How to Improve Neurotransmitter Function

With all of these ways to throw your neurotransmitter levels out of balance, you may think it would be impossible to address them all. Luckily this isn’t so.

There are really only two major effects that all of the causes of neurotransmitter imbalance listed above have on the body. They either (1) cause a decrease in the amount of neurotransmitter available or (2) they cause damage to the post-synaptic neuron. In the first case, restoring proper neurotransmitter levels using amino acid therapy can quickly and effectively eliminate the relative deficiency and alleviate symptoms. In the second, more directed therapy, often requiring specific testing can make up for the damage and restore proper function.

Overcoming Neuronal Damage

Neurons are intended to function for life. Loss of a neuron to cell death is permanent. As damage to the receptors and neurons progress the neuron’s function slowly fades until neurotransmitter production decreases and eventually stops over time.

A nerve is made up of many neurons, often called a nerve bundle. As individual neurons fade and/or die, the amount of neurotransmitter sent through a nerve bundle decreases, as depicted here:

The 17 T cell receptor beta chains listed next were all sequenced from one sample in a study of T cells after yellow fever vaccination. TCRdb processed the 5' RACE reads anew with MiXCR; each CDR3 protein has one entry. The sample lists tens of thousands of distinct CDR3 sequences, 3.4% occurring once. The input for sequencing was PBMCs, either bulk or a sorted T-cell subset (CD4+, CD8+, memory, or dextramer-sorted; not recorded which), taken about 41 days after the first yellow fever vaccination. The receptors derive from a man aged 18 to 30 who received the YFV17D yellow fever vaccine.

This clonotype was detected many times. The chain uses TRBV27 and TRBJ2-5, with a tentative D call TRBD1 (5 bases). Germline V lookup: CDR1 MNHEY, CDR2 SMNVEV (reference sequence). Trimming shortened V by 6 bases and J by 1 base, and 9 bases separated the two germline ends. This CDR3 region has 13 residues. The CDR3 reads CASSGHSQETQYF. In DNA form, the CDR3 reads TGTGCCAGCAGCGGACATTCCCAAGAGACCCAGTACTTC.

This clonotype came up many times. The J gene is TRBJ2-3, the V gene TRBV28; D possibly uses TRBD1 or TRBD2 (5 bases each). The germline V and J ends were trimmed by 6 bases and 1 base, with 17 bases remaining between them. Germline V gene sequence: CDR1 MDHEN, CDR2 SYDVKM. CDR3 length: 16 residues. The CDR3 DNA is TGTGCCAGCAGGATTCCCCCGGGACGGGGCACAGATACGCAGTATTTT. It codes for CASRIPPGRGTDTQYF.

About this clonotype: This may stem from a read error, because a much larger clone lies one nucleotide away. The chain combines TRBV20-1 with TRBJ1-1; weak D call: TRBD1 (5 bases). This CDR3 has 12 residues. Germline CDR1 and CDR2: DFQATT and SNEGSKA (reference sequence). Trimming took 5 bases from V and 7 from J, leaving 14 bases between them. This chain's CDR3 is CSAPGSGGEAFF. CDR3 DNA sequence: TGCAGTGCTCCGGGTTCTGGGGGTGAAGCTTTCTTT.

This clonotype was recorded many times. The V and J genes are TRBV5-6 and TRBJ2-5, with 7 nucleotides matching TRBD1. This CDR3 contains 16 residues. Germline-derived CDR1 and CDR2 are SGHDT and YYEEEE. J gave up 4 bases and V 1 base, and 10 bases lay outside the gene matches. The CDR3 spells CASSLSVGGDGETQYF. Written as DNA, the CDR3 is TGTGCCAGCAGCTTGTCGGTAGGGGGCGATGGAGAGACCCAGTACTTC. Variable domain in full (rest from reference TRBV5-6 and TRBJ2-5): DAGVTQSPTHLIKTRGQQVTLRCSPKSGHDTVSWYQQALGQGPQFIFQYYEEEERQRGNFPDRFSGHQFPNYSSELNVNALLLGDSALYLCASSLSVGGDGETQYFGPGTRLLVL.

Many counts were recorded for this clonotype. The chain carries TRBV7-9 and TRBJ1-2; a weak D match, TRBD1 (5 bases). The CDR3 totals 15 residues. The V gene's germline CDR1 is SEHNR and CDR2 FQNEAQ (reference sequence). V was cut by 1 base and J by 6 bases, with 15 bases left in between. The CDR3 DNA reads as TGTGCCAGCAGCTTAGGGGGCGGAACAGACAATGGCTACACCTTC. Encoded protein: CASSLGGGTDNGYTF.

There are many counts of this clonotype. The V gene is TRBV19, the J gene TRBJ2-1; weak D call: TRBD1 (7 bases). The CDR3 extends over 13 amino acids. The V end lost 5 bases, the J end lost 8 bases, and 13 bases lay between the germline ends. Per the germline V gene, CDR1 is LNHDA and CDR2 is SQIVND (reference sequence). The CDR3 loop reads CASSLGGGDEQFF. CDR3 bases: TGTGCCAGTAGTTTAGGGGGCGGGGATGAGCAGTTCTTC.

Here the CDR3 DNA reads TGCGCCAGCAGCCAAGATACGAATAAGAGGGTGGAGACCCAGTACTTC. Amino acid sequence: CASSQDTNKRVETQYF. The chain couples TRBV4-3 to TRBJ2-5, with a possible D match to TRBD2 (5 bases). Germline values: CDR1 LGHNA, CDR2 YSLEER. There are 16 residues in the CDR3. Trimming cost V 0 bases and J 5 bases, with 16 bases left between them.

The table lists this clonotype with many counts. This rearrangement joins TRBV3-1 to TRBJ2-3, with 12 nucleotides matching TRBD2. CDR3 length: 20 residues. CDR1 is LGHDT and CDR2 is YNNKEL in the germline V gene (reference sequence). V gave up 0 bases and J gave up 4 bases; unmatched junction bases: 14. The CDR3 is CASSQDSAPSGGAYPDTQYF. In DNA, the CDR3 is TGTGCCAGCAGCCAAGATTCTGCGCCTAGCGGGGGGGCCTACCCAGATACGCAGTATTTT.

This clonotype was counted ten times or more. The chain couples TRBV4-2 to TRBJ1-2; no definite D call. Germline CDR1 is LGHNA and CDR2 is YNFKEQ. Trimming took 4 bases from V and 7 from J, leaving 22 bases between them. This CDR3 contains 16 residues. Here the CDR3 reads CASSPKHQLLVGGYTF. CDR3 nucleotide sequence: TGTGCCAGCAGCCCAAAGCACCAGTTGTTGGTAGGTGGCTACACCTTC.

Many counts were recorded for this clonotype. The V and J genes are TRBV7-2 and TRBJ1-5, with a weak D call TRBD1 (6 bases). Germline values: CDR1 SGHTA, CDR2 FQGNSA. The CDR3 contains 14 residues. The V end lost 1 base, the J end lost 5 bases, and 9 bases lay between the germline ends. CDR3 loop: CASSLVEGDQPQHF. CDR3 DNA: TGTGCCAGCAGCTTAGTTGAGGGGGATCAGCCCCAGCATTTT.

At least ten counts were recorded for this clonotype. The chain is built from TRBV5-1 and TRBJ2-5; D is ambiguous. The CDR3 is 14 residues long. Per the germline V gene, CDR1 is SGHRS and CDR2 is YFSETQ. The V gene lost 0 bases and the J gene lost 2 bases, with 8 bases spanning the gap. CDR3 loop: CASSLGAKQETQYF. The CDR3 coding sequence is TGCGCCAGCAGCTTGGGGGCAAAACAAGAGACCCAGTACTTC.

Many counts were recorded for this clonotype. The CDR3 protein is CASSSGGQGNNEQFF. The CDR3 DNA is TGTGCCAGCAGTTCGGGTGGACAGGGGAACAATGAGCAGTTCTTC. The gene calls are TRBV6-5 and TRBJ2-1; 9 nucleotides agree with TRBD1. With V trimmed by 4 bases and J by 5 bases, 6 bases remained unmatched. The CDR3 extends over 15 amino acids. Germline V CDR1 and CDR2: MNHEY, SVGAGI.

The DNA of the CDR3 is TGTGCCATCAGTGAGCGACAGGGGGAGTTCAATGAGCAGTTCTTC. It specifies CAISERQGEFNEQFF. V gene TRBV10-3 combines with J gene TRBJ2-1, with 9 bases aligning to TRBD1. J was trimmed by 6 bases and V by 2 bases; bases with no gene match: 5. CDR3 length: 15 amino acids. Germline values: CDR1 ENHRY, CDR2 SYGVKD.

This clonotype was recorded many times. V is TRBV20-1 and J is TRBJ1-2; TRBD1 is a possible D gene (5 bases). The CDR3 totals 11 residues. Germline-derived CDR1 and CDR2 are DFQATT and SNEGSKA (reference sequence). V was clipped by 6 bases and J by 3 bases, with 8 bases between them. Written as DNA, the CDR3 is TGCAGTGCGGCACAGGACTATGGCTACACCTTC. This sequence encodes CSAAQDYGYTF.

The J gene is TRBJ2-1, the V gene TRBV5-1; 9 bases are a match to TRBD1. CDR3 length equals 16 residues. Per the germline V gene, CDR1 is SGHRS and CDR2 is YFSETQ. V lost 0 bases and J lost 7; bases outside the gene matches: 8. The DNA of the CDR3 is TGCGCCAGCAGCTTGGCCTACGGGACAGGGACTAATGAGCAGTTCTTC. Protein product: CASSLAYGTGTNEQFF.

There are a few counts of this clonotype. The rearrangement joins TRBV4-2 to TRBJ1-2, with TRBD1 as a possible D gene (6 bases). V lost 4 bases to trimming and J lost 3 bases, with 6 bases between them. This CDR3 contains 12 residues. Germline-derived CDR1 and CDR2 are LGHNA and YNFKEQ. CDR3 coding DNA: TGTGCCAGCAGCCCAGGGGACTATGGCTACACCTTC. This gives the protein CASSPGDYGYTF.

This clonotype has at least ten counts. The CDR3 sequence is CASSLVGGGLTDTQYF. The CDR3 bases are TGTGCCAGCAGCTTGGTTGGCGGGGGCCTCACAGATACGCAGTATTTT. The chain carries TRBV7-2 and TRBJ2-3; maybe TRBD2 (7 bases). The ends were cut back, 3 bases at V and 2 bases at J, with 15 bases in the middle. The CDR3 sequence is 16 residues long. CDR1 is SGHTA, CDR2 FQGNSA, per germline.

As this process continues, a person will experience more and more symptoms of imbalance; these can include mood swings, headaches/migraines, OCD tendencies, decreased focus/concentration, decreased memory, anxiety, sleep imbalances, hormone imbalances, food cravings and increased pain amongst other symptoms.

The Solution: Turn Up the Voltage

As we discussed earlier, the only way to increase neurotransmitter levels in the brain is to take amino acids (along with the necessary cofactors) which can cross the blood brain barrier where they can then be made into neurotransmitters. Increasing neurotransmitter levels through the neurons is analogous to increasing the voltage in an electrical wire, where by turning up the voltage you get more electricity out the other end of the wire.

It may help to think of it like this: when neurotransmitter disorders are present, some of the neurons within the nerve bundles are damaged to the point that the electricity flowing out of them is diminished to the point where symptoms develop. Increasing neurotransmitter levels through the administration of properly balanced amino acid therapy will effectively increase the voltage in the remaining viable neurons in the bundle. This causes the electrical flow out of the damaged nerve bundles to increase to the point that normal regulation and/or control is once again observed. In this state, from a clinical standpoint, the symptoms of disorder are under control.

If this all sounds like Charlie Brown’s teacher (i.e., “Wah, wa, Wah…”) try this: There isn’t a feedback loop in the brain for neurotransmitter production. Therefore, even if 50% of the neurons in a nerve bundle are damaged or destroyed, if we give the remaining neurons more amino acids (in the right dosages), the remaining healthy neurons will manufacture more neurotransmitters, effectively alleviating symptoms and restoring normal function.